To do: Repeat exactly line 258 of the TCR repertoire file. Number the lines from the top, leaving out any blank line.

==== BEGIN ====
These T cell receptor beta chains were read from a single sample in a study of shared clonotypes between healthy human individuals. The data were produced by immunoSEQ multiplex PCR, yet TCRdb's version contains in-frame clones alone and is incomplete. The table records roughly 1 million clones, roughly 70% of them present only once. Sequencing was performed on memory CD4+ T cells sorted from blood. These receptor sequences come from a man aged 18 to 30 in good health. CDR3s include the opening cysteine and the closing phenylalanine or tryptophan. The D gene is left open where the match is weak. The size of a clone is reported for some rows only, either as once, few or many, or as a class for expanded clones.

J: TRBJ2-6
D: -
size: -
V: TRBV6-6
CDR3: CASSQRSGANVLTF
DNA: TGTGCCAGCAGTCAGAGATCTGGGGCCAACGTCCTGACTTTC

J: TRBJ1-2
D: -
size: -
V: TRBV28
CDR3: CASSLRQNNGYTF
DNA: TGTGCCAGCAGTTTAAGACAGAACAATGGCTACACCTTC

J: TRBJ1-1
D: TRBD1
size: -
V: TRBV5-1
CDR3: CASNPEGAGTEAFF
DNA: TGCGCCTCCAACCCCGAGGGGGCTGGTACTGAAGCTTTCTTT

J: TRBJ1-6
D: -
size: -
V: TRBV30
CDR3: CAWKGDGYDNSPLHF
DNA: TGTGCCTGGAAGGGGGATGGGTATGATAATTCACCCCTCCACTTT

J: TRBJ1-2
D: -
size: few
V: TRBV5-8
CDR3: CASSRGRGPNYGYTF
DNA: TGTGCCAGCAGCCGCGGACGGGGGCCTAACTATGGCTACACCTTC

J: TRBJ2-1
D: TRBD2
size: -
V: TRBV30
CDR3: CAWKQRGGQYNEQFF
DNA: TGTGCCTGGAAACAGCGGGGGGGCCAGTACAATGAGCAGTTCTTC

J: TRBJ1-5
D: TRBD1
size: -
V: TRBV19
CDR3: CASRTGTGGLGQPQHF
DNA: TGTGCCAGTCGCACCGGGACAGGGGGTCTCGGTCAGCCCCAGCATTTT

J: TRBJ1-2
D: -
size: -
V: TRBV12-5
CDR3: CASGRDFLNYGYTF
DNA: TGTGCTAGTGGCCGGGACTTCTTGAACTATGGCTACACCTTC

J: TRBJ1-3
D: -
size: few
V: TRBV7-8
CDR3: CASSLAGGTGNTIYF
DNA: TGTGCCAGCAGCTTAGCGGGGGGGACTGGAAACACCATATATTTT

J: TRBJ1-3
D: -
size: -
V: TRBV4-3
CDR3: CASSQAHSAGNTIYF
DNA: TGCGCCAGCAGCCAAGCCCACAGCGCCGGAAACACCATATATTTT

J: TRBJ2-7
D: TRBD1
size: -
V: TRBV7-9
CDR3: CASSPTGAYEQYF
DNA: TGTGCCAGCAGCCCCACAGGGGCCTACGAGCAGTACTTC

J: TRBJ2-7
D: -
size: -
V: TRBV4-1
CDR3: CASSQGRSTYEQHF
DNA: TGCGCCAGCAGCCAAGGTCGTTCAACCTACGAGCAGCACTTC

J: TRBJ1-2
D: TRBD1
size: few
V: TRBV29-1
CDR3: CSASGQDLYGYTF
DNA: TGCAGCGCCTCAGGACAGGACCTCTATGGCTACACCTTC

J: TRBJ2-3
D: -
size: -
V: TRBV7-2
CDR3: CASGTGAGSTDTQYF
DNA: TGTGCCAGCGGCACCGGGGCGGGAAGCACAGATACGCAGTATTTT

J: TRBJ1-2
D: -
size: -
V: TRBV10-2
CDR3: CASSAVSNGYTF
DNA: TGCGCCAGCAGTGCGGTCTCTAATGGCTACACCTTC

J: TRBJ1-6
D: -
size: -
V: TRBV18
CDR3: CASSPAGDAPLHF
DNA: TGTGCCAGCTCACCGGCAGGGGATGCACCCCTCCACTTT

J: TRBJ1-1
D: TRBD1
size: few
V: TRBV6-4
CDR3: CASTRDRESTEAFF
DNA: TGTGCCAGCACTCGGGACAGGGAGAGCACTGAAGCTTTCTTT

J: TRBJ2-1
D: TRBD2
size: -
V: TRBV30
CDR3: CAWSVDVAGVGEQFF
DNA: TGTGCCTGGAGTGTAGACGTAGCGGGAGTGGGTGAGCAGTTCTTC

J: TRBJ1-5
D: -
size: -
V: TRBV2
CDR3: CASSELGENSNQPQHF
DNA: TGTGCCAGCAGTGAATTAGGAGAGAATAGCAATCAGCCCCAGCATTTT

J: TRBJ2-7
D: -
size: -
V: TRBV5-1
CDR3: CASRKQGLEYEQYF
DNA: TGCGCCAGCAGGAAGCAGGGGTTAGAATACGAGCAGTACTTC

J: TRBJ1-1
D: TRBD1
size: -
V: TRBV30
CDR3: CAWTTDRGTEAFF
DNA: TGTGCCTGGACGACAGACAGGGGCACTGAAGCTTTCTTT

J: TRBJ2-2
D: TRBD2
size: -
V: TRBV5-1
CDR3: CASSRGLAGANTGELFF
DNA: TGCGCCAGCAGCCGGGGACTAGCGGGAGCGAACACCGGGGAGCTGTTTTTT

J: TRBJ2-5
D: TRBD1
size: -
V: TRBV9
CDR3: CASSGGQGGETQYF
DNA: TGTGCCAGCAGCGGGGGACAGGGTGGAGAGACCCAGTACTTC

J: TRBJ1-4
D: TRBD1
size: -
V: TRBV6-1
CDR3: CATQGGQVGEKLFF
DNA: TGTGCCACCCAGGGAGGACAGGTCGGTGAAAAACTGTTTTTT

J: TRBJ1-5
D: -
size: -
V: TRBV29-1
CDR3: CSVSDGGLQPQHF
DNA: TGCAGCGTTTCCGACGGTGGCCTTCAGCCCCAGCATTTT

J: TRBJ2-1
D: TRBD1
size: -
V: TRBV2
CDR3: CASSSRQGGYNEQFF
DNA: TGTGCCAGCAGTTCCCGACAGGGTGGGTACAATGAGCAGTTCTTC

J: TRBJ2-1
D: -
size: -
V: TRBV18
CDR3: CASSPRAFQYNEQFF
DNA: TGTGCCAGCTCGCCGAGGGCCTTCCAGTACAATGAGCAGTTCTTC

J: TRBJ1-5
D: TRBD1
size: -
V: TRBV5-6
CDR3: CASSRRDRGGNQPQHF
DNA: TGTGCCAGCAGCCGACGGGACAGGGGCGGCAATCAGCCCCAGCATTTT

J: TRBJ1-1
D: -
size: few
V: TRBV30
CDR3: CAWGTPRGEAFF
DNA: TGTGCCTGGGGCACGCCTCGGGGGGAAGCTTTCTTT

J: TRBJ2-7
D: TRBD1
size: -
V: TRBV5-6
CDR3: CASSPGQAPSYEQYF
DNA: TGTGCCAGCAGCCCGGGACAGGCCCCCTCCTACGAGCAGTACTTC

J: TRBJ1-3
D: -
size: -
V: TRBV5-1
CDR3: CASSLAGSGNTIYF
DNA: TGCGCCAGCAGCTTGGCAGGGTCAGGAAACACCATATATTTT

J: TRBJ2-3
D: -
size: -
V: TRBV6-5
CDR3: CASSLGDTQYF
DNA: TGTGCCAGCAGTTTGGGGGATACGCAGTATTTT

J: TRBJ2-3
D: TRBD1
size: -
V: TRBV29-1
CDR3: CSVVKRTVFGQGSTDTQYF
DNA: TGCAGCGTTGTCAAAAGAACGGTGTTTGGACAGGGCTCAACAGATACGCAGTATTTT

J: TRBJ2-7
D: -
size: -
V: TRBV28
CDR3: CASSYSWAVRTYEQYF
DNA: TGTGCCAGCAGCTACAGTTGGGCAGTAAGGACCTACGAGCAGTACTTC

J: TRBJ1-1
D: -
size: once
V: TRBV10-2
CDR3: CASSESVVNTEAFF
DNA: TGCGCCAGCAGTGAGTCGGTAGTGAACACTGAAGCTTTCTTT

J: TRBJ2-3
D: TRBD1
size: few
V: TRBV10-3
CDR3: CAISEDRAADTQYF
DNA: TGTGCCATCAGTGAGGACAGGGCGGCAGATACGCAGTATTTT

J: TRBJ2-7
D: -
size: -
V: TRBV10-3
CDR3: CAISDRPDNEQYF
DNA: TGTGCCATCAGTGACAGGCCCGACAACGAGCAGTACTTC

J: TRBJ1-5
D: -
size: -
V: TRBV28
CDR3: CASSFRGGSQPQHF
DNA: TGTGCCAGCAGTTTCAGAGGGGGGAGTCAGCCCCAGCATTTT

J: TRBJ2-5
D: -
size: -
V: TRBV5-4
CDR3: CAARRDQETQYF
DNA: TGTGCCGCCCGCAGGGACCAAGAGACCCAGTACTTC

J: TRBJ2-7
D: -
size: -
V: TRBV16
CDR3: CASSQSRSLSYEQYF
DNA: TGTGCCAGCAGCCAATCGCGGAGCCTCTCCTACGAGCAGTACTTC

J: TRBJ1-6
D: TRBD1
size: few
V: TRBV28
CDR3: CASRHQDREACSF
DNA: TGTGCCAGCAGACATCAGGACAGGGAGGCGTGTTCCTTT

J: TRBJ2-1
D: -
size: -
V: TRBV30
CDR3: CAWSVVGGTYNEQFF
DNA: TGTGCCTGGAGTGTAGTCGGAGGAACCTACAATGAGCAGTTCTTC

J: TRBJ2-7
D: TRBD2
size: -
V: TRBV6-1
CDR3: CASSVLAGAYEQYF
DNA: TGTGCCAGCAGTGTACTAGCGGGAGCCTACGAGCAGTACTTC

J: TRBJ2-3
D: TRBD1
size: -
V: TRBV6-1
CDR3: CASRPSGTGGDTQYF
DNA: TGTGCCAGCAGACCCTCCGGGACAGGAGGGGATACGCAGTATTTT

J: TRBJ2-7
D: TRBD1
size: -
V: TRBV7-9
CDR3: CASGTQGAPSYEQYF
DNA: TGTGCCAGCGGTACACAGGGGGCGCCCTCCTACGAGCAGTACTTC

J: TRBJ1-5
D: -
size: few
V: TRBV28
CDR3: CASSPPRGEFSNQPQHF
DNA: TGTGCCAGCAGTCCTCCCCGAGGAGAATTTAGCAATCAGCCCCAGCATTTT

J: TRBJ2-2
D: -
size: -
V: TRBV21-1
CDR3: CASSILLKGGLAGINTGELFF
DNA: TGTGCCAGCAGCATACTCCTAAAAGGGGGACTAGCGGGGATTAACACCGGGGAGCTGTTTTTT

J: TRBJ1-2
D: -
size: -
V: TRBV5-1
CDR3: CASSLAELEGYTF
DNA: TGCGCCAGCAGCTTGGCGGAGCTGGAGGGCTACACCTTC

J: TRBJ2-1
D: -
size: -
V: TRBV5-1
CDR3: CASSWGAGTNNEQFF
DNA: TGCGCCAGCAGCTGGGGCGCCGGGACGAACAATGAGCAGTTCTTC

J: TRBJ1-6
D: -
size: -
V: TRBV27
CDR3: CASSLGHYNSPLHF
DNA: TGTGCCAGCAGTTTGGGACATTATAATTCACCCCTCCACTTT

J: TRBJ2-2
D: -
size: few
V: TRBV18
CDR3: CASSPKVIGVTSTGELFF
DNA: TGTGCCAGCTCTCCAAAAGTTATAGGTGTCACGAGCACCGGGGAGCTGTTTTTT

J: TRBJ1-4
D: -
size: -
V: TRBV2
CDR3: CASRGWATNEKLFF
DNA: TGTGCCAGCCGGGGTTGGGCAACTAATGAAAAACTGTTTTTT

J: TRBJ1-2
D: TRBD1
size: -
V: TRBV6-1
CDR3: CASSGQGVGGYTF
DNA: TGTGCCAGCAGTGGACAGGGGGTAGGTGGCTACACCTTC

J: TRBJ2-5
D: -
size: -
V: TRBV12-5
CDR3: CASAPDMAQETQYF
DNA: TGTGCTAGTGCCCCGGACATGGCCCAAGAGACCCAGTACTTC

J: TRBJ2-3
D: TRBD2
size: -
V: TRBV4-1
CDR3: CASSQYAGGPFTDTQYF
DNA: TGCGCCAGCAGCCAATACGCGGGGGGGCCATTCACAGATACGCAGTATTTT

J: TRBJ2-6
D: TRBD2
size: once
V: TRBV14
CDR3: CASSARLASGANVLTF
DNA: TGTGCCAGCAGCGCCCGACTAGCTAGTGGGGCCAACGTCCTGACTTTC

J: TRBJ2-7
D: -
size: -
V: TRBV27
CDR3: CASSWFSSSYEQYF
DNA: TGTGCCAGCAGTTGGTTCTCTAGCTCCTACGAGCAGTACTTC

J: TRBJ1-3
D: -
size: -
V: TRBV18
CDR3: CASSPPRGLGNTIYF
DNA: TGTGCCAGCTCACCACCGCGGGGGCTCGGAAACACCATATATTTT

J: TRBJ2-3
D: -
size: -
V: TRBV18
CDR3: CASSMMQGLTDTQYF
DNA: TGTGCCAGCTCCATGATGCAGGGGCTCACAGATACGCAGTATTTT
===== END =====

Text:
CDR3: CASSVLAGAYEQYF